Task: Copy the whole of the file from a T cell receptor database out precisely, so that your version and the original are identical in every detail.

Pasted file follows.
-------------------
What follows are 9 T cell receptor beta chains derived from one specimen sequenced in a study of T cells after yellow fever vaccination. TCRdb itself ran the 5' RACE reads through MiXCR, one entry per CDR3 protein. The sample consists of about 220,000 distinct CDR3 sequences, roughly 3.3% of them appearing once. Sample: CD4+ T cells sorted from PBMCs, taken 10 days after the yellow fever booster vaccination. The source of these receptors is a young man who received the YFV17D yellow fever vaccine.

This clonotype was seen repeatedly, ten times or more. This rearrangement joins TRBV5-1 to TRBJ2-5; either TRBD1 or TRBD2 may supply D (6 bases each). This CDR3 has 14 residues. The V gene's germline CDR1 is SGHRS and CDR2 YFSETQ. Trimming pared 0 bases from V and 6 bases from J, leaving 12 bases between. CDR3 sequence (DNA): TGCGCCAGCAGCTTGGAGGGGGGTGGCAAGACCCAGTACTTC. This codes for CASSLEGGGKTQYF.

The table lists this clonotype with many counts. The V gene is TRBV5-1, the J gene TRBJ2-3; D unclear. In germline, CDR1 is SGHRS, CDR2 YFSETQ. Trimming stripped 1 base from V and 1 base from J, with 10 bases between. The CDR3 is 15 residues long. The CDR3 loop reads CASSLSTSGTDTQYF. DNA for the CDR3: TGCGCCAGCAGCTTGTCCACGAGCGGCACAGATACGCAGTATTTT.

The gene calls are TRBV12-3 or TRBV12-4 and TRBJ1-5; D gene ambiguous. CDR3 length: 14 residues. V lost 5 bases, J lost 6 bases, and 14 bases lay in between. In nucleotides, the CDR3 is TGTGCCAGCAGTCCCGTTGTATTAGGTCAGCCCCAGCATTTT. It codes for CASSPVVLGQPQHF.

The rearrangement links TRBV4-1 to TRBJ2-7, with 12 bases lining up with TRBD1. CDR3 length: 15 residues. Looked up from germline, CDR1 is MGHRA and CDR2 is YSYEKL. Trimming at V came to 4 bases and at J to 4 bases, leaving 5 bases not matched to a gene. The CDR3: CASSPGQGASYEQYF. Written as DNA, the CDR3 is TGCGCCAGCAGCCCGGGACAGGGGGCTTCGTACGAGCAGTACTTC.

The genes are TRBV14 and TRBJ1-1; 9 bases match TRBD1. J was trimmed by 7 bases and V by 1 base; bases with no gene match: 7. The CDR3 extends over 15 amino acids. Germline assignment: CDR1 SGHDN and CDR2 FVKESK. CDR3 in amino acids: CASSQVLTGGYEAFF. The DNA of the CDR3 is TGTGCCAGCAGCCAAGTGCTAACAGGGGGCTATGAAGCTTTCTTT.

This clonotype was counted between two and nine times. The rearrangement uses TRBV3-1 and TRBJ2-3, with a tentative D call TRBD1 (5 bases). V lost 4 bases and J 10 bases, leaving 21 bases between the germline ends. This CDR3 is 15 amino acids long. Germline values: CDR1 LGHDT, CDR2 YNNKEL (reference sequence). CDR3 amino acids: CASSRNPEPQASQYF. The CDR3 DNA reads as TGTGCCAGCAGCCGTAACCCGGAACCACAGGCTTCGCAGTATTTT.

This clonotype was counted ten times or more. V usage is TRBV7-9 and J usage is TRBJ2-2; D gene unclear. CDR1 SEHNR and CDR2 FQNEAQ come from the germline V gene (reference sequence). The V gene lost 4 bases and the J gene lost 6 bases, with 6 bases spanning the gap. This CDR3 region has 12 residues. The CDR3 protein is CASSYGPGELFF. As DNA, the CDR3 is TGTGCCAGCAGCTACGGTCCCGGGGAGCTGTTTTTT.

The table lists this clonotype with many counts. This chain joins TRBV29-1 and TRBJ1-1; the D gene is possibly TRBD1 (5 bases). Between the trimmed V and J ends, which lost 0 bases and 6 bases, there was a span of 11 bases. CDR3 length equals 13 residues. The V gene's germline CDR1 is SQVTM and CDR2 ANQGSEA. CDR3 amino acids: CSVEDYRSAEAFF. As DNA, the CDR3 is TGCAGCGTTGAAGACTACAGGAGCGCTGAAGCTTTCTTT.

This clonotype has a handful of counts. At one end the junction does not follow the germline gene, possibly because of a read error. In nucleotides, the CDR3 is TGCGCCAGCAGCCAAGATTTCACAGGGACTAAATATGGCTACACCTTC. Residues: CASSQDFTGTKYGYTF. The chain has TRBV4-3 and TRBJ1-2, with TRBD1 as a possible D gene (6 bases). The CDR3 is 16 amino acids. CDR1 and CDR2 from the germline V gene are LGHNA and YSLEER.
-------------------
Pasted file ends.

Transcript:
What follows are 9 T cell receptor beta chains derived from one specimen sequenced in a study of T cells after yellow fever vaccination. TCRdb itself ran the 5' RACE reads through MiXCR, one entry per CDR3 protein. The sample consists of about 220,000 distinct CDR3 sequences, roughly 3.3% of them appearing once. Sample: CD4+ T cells sorted from PBMCs, taken 10 days after the yellow fever booster vaccination. The source of these receptors is a young man who received the YFV17D yellow fever vaccine.

This clonotype was seen repeatedly, ten times or more. This rearrangement joins TRBV5-1 to TRBJ2-5; either TRBD1 or TRBD2 may supply D (6 bases each). This CDR3 has 14 residues. The V gene's germline CDR1 is SGHRS and CDR2 YFSETQ. Trimming pared 0 bases from V and 6 bases from J, leaving 12 bases between. CDR3 sequence (DNA): TGCGCCAGCAGCTTGGAGGGGGGTGGCAAGACCCAGTACTTC. This codes for CASSLEGGGKTQYF.

The table lists this clonotype with many counts. The V gene is TRBV5-1, the J gene TRBJ2-3; D unclear. In germline, CDR1 is SGHRS, CDR2 YFSETQ. Trimming stripped 1 base from V and 1 base from J, with 10 bases between. The CDR3 is 15 residues long. The CDR3 loop reads CASSLSTSGTDTQYF. DNA for the CDR3: TGCGCCAGCAGCTTGTCCACGAGCGGCACAGATACGCAGTATTTT.

The gene calls are TRBV12-3 or TRBV12-4 and TRBJ1-5; D gene ambiguous. CDR3 length: 14 residues. V lost 5 bases, J lost 6 bases, and 14 bases lay in between. In nucleotides, the CDR3 is TGTGCCAGCAGTCCCGTTGTATTAGGTCAGCCCCAGCATTTT. It codes for CASSPVVLGQPQHF.

The rearrangement links TRBV4-1 to TRBJ2-7, with 12 bases lining up with TRBD1. CDR3 length: 15 residues. Looked up from germline, CDR1 is MGHRA and CDR2 is YSYEKL. Trimming at V came to 4 bases and at J to 4 bases, leaving 5 bases not matched to a gene. The CDR3: CASSPGQGASYEQYF. Written as DNA, the CDR3 is TGCGCCAGCAGCCCGGGACAGGGGGCTTCGTACGAGCAGTACTTC.

The genes are TRBV14 and TRBJ1-1; 9 bases match TRBD1. J was trimmed by 7 bases and V by 1 base; bases with no gene match: 7. The CDR3 extends over 15 amino acids. Germline assignment: CDR1 SGHDN and CDR2 FVKESK. CDR3 in amino acids: CASSQVLTGGYEAFF. The DNA of the CDR3 is TGTGCCAGCAGCCAAGTGCTAACAGGGGGCTATGAAGCTTTCTTT.

This clonotype was counted between two and nine times. The rearrangement uses TRBV3-1 and TRBJ2-3, with a tentative D call TRBD1 (5 bases). V lost 4 bases and J 10 bases, leaving 21 bases between the germline ends. This CDR3 is 15 amino acids long. Germline values: CDR1 LGHDT, CDR2 YNNKEL (reference sequence). CDR3 amino acids: CASSRNPEPQASQYF. The CDR3 DNA reads as TGTGCCAGCAGCCGTAACCCGGAACCACAGGCTTCGCAGTATTTT.

This clonotype was counted ten times or more. V usage is TRBV7-9 and J usage is TRBJ2-2; D gene unclear. CDR1 SEHNR and CDR2 FQNEAQ come from the germline V gene (reference sequence). The V gene lost 4 bases and the J gene lost 6 bases, with 6 bases spanning the gap. This CDR3 region has 12 residues. The CDR3 protein is CASSYGPGELFF. As DNA, the CDR3 is TGTGCCAGCAGCTACGGTCCCGGGGAGCTGTTTTTT.

The table lists this clonotype with many counts. This chain joins TRBV29-1 and TRBJ1-1; the D gene is possibly TRBD1 (5 bases). Between the trimmed V and J ends, which lost 0 bases and 6 bases, there was a span of 11 bases. CDR3 length equals 13 residues. The V gene's germline CDR1 is SQVTM and CDR2 ANQGSEA. CDR3 amino acids: CSVEDYRSAEAFF. As DNA, the CDR3 is TGCAGCGTTGAAGACTACAGGAGCGCTGAAGCTTTCTTT.

This clonotype has a handful of counts. At one end the junction does not follow the germline gene, possibly because of a read error. In nucleotides, the CDR3 is TGCGCCAGCAGCCAAGATTTCACAGGGACTAAATATGGCTACACCTTC. Residues: CASSQDFTGTKYGYTF. The chain has TRBV4-3 and TRBJ1-2, with TRBD1 as a possible D gene (6 bases). The CDR3 is 16 amino acids. CDR1 and CDR2 from the germline V gene are LGHNA and YSLEER.